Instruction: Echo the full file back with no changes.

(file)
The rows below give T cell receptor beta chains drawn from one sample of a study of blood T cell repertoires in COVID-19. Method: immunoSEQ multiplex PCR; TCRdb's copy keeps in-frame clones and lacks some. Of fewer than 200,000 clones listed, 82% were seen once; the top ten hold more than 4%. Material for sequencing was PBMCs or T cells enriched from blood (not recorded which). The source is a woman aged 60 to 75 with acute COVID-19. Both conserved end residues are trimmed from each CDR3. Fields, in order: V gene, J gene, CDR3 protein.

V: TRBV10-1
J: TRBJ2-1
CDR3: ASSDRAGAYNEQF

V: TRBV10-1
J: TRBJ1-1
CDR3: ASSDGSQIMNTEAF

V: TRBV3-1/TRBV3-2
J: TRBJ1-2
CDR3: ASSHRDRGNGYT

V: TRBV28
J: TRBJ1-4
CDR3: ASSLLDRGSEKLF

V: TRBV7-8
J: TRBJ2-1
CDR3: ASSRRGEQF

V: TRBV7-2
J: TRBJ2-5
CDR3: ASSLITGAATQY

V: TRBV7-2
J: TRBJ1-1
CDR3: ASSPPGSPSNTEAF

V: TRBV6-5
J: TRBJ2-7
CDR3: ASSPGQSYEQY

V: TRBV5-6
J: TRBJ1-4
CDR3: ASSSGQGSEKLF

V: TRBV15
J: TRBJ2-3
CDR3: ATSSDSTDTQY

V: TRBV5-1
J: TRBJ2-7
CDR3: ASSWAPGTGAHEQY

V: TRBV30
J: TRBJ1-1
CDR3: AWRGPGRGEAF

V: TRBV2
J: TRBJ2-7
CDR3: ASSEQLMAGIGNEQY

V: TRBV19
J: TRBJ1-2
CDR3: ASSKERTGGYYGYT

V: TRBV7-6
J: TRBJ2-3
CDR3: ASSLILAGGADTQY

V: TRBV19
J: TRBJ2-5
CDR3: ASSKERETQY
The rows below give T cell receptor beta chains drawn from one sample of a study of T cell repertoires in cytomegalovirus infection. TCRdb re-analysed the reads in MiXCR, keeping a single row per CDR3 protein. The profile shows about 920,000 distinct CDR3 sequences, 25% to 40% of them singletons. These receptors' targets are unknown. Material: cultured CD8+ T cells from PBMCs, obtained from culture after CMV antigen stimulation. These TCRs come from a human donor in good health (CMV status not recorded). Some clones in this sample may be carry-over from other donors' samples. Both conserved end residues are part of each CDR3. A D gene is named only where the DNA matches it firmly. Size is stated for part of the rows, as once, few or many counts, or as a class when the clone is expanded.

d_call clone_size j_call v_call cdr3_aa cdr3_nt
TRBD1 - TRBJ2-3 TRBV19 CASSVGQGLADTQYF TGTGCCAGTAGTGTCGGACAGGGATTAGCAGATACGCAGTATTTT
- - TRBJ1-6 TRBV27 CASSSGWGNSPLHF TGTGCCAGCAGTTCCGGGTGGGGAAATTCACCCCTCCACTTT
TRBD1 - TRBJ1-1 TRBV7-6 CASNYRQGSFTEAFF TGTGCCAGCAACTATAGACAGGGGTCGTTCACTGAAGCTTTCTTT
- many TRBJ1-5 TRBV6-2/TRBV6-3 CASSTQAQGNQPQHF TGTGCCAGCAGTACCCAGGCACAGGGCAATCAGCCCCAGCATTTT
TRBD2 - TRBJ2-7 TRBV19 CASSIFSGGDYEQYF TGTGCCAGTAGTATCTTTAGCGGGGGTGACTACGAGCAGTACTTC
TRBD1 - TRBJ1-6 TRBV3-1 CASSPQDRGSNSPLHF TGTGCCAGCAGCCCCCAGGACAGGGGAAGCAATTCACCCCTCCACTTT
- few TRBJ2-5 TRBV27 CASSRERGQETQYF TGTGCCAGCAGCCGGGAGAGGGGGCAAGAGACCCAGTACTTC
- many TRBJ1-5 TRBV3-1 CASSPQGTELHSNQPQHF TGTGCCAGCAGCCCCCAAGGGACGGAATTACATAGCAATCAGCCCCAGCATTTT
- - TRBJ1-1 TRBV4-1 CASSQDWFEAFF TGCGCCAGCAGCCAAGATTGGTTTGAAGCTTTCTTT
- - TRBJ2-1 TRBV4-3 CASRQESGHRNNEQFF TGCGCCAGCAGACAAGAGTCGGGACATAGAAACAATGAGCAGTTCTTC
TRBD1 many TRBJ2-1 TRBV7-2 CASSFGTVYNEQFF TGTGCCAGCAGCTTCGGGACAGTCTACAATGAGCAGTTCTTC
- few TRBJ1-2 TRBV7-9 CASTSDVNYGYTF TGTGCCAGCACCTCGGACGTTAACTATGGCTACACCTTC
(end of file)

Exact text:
The rows below give T cell receptor beta chains drawn from one sample of a study of blood T cell repertoires in COVID-19. Method: immunoSEQ multiplex PCR; TCRdb's copy keeps in-frame clones and lacks some. Of fewer than 200,000 clones listed, 82% were seen once; the top ten hold more than 4%. Material for sequencing was PBMCs or T cells enriched from blood (not recorded which). The source is a woman aged 60 to 75 with acute COVID-19. Both conserved end residues are trimmed from each CDR3. Fields, in order: V gene, J gene, CDR3 protein.

V: TRBV10-1
J: TRBJ2-1
CDR3: ASSDRAGAYNEQF

V: TRBV10-1
J: TRBJ1-1
CDR3: ASSDGSQIMNTEAF

V: TRBV3-1/TRBV3-2
J: TRBJ1-2
CDR3: ASSHRDRGNGYT

V: TRBV28
J: TRBJ1-4
CDR3: ASSLLDRGSEKLF

V: TRBV7-8
J: TRBJ2-1
CDR3: ASSRRGEQF

V: TRBV7-2
J: TRBJ2-5
CDR3: ASSLITGAATQY

V: TRBV7-2
J: TRBJ1-1
CDR3: ASSPPGSPSNTEAF

V: TRBV6-5
J: TRBJ2-7
CDR3: ASSPGQSYEQY

V: TRBV5-6
J: TRBJ1-4
CDR3: ASSSGQGSEKLF

V: TRBV15
J: TRBJ2-3
CDR3: ATSSDSTDTQY

V: TRBV5-1
J: TRBJ2-7
CDR3: ASSWAPGTGAHEQY

V: TRBV30
J: TRBJ1-1
CDR3: AWRGPGRGEAF

V: TRBV2
J: TRBJ2-7
CDR3: ASSEQLMAGIGNEQY

V: TRBV19
J: TRBJ1-2
CDR3: ASSKERTGGYYGYT

V: TRBV7-6
J: TRBJ2-3
CDR3: ASSLILAGGADTQY

V: TRBV19
J: TRBJ2-5
CDR3: ASSKERETQY
The rows below give T cell receptor beta chains drawn from one sample of a study of T cell repertoires in cytomegalovirus infection. TCRdb re-analysed the reads in MiXCR, keeping a single row per CDR3 protein. The profile shows about 920,000 distinct CDR3 sequences, 25% to 40% of them singletons. These receptors' targets are unknown. Material: cultured CD8+ T cells from PBMCs, obtained from culture after CMV antigen stimulation. These TCRs come from a human donor in good health (CMV status not recorded). Some clones in this sample may be carry-over from other donors' samples. Both conserved end residues are part of each CDR3. A D gene is named only where the DNA matches it firmly. Size is stated for part of the rows, as once, few or many counts, or as a class when the clone is expanded.

d_call clone_size j_call v_call cdr3_aa cdr3_nt
TRBD1 - TRBJ2-3 TRBV19 CASSVGQGLADTQYF TGTGCCAGTAGTGTCGGACAGGGATTAGCAGATACGCAGTATTTT
- - TRBJ1-6 TRBV27 CASSSGWGNSPLHF TGTGCCAGCAGTTCCGGGTGGGGAAATTCACCCCTCCACTTT
TRBD1 - TRBJ1-1 TRBV7-6 CASNYRQGSFTEAFF TGTGCCAGCAACTATAGACAGGGGTCGTTCACTGAAGCTTTCTTT
- many TRBJ1-5 TRBV6-2/TRBV6-3 CASSTQAQGNQPQHF TGTGCCAGCAGTACCCAGGCACAGGGCAATCAGCCCCAGCATTTT
TRBD2 - TRBJ2-7 TRBV19 CASSIFSGGDYEQYF TGTGCCAGTAGTATCTTTAGCGGGGGTGACTACGAGCAGTACTTC
TRBD1 - TRBJ1-6 TRBV3-1 CASSPQDRGSNSPLHF TGTGCCAGCAGCCCCCAGGACAGGGGAAGCAATTCACCCCTCCACTTT
- few TRBJ2-5 TRBV27 CASSRERGQETQYF TGTGCCAGCAGCCGGGAGAGGGGGCAAGAGACCCAGTACTTC
- many TRBJ1-5 TRBV3-1 CASSPQGTELHSNQPQHF TGTGCCAGCAGCCCCCAAGGGACGGAATTACATAGCAATCAGCCCCAGCATTTT
- - TRBJ1-1 TRBV4-1 CASSQDWFEAFF TGCGCCAGCAGCCAAGATTGGTTTGAAGCTTTCTTT
- - TRBJ2-1 TRBV4-3 CASRQESGHRNNEQFF TGCGCCAGCAGACAAGAGTCGGGACATAGAAACAATGAGCAGTTCTTC
TRBD1 many TRBJ2-1 TRBV7-2 CASSFGTVYNEQFF TGTGCCAGCAGCTTCGGGACAGTCTACAATGAGCAGTTCTTC
- few TRBJ1-2 TRBV7-9 CASTSDVNYGYTF TGTGCCAGCACCTCGGACGTTAACTATGGCTACACCTTC